But Udin’s proposal to extend to K-5 rejected
Pittsburgh Public Schools’ board of directors recently voted 7-2 to ban suspensions for grades K-2 for all non-violent and minor offenses, beginning with the 2018 school year.
But for board member Kevin Carter, who voted in the affirmative, it still felt like a loss.
“I think that if we were serious about eliminating the true disparity, the numbers speak for themselves. We have a lot less students in K-2 getting suspended for non-violent offenses…grades 3-5 is where we see the majority of the suspensions happen, and those kids are also so very young,” Carter told the New Pittsburgh Courier in an exclusive interview after the Dec. 20 board vote. “We could have ended the discussion here.”
That discussion is Carter’s support for an amendment to the policy that new board member Sala Udin introduced prior to the vote on banning suspensions for non-violent, minor offenses in grades K-2. Udin moved to increase the ban on suspensions for non-violent and minor offenses up to and including the fifth grade.
“I don’t believe there is much difference in non-violent behavior among children in the second grade or the fourth grade or the fifth grade. I believe the non-violent disruptions are probably the same and require similar responses,” Udin said.
In a district that’s just over 50 percent Black students, Black students account for a much higher percentage of suspensions district-wide. Anthony Hamlet, Ed.D, now in his second year as superintendent, acknowledged the district’s high suspension rate, and has worked to decrease the overall number of out-of-school suspensions, particularly for non-violent offenses. Dr. Hamlet told the board during the Dec. 20 meeting that there had been only seven school days missed from students in K-2 due to out-of-school suspensions this school year. In recent years, students had been suspended at much higher rates; not just in grades K-2, but in all grades. Dr. Hamlet said it’s a priority for those non-violent out-of-school suspensions—and all suspensions in all grades—to decrease.
Dr. Hamlet said the district does not suspend students in Pre-K.
In a review of Pittsburgh Public Schools by the Council of the Great City Schools, PPS saw 13 percent of its students suspended between one and five days in 2014-15, the highest rate of all major cities on which the Council had data. The Council also reported 17 percent of students in PPS were suspended over the course of the 2014-15 school year for anywhere from one and to over 20 days.
Advocacy group Education Rights Network was among the frontrunners in pursuing the elimination of non-violent suspensions for younger students. “This has been three years of parents, students, teachers, community members, community organizations that said enough is enough, we’re not going to let this happen anymore,” said Pamela Harbin of Education Rights Network. “And even when suspensions go down, the disproportionality doesn’t, so we know that there’s something else besides just good kids and bad kids — it’s race.”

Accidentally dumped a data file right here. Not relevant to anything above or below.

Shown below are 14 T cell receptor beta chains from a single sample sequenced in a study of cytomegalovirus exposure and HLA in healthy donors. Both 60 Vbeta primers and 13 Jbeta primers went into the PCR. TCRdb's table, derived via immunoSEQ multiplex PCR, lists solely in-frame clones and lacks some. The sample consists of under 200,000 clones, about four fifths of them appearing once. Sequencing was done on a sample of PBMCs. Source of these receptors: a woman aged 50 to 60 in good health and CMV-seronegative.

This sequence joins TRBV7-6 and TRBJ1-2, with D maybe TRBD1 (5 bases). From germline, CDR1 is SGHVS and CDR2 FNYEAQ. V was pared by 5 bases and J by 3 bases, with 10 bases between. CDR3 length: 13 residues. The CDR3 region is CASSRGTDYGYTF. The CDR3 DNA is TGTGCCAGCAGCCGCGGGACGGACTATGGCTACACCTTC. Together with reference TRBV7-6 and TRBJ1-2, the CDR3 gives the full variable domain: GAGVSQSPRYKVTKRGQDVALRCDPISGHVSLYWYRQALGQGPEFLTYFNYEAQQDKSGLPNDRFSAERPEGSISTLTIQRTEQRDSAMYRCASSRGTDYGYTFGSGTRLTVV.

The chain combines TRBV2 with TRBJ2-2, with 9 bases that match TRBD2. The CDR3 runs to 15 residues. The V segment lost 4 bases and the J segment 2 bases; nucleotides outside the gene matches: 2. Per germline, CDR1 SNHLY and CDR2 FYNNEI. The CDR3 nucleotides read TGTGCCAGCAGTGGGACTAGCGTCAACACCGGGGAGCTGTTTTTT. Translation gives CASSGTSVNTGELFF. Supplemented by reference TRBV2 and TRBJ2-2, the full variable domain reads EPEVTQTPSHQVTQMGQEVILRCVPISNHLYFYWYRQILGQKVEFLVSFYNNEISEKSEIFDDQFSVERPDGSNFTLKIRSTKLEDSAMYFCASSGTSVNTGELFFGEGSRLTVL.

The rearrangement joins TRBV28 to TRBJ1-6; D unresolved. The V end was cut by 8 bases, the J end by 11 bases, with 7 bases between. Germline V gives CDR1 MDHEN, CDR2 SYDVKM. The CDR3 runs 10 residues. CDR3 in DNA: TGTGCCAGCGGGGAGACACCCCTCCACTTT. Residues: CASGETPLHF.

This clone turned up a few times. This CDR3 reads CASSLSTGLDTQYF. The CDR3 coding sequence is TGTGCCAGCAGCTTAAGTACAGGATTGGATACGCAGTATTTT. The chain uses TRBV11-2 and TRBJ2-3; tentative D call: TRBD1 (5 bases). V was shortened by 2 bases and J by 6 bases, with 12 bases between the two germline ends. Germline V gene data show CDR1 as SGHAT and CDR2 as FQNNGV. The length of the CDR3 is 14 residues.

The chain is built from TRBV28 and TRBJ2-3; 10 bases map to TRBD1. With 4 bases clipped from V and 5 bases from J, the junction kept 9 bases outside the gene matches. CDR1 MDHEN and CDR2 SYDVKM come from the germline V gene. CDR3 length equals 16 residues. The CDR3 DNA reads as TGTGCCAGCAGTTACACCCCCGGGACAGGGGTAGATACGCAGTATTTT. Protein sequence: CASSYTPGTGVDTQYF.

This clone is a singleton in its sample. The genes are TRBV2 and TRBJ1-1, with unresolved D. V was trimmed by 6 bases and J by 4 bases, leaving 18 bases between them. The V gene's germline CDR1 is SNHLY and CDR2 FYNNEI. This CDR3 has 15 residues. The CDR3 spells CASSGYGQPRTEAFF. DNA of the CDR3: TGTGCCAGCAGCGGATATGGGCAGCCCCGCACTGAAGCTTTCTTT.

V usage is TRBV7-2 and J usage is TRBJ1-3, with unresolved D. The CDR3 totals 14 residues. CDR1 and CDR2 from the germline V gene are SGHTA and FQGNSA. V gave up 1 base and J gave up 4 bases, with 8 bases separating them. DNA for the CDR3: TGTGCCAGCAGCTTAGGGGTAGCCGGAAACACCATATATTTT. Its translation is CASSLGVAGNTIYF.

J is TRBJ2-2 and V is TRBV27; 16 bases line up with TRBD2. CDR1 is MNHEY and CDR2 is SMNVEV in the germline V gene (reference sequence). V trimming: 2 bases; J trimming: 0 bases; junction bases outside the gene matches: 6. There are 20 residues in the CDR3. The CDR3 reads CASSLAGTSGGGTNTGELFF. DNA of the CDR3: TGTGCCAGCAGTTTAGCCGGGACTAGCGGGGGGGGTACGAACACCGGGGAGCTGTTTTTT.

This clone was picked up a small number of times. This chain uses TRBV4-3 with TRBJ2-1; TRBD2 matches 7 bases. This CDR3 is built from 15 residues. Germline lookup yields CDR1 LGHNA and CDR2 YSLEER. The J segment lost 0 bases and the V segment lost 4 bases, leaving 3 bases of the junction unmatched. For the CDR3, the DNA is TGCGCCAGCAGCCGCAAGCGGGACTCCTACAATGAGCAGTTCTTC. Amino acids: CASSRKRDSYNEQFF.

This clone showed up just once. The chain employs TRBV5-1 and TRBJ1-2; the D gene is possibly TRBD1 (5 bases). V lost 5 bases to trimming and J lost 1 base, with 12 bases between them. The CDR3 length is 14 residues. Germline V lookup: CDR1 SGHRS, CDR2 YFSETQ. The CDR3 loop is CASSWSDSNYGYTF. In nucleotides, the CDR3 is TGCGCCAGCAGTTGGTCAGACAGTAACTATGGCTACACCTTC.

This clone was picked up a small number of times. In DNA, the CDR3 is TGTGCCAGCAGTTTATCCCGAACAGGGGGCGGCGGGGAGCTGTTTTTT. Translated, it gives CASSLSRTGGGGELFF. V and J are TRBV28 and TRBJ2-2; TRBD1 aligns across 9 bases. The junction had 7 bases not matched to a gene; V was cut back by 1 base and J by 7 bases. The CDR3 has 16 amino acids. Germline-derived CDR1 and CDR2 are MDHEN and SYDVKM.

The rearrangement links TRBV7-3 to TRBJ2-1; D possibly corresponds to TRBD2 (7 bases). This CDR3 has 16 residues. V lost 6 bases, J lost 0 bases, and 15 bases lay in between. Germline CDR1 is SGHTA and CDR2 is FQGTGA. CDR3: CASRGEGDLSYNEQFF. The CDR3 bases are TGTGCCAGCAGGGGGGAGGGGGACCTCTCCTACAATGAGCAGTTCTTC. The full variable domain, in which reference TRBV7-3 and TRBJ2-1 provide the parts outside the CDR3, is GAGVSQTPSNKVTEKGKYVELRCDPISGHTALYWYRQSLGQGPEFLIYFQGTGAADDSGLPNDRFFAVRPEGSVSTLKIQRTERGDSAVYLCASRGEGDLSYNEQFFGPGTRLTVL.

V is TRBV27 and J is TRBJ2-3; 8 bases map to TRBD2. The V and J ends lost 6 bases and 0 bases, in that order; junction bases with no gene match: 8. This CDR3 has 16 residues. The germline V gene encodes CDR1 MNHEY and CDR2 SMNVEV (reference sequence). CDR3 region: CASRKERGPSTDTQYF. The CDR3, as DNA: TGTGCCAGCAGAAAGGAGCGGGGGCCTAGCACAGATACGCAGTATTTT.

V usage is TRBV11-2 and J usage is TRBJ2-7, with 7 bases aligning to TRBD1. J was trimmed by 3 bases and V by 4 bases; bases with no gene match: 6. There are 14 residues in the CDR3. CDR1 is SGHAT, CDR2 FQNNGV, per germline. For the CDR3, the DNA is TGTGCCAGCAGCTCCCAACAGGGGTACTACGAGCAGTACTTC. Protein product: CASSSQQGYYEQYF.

Harbin is hopeful that the ban goes up to the fifth grade one day. That day could have been the start of next school year in Pittsburgh Public Schools. Four board members voted yes to Udin’s proposed amendment, four board members voted no, one board member abstained (Moira Kaleida). Board president Dr. Regina Holley, who voted last and essentially held the swing vote, was the last board member to vote no. The amendment needed five yes votes to pass.
“There are a lot of needs in K-2, and we want to make sure that they are in place first. As I said, we’re climbing a mountain, and the mountain is high,” Dr. Holley told the Courier in an exclusive interview after the Dec. 20 board meeting. “I really want to do it in chunks and do it right. We can learn from what we do in K-2, and then once we get that done for next year, we’ll be able to do grades 3, 4, 5 the following year. I think it would be unconscionable to just throw all of this on (schools) at once.”
Dr. Holley, along with board members Udin, Carter, Kaleida, Veronica Edwards, Lynda Wrenn, and Sylvia Wilson, voted in the affirmative to ban non-violent suspensions in grades K-2. Board members Terry Kennedy and Cynthia Falls voted against the ban on K-2 non-violent suspensions.
Carter, though pleased with the K-2 non-violent ban, told the Courier the larger picture was missed. “If it was a victory for Black children, we would have gone all the way,” he said, hoping his fellow board members would have approved the K-5 proposal. “This is a victory for politics, and for what looks good, and for what’s convenient, but not necessarily for the children.”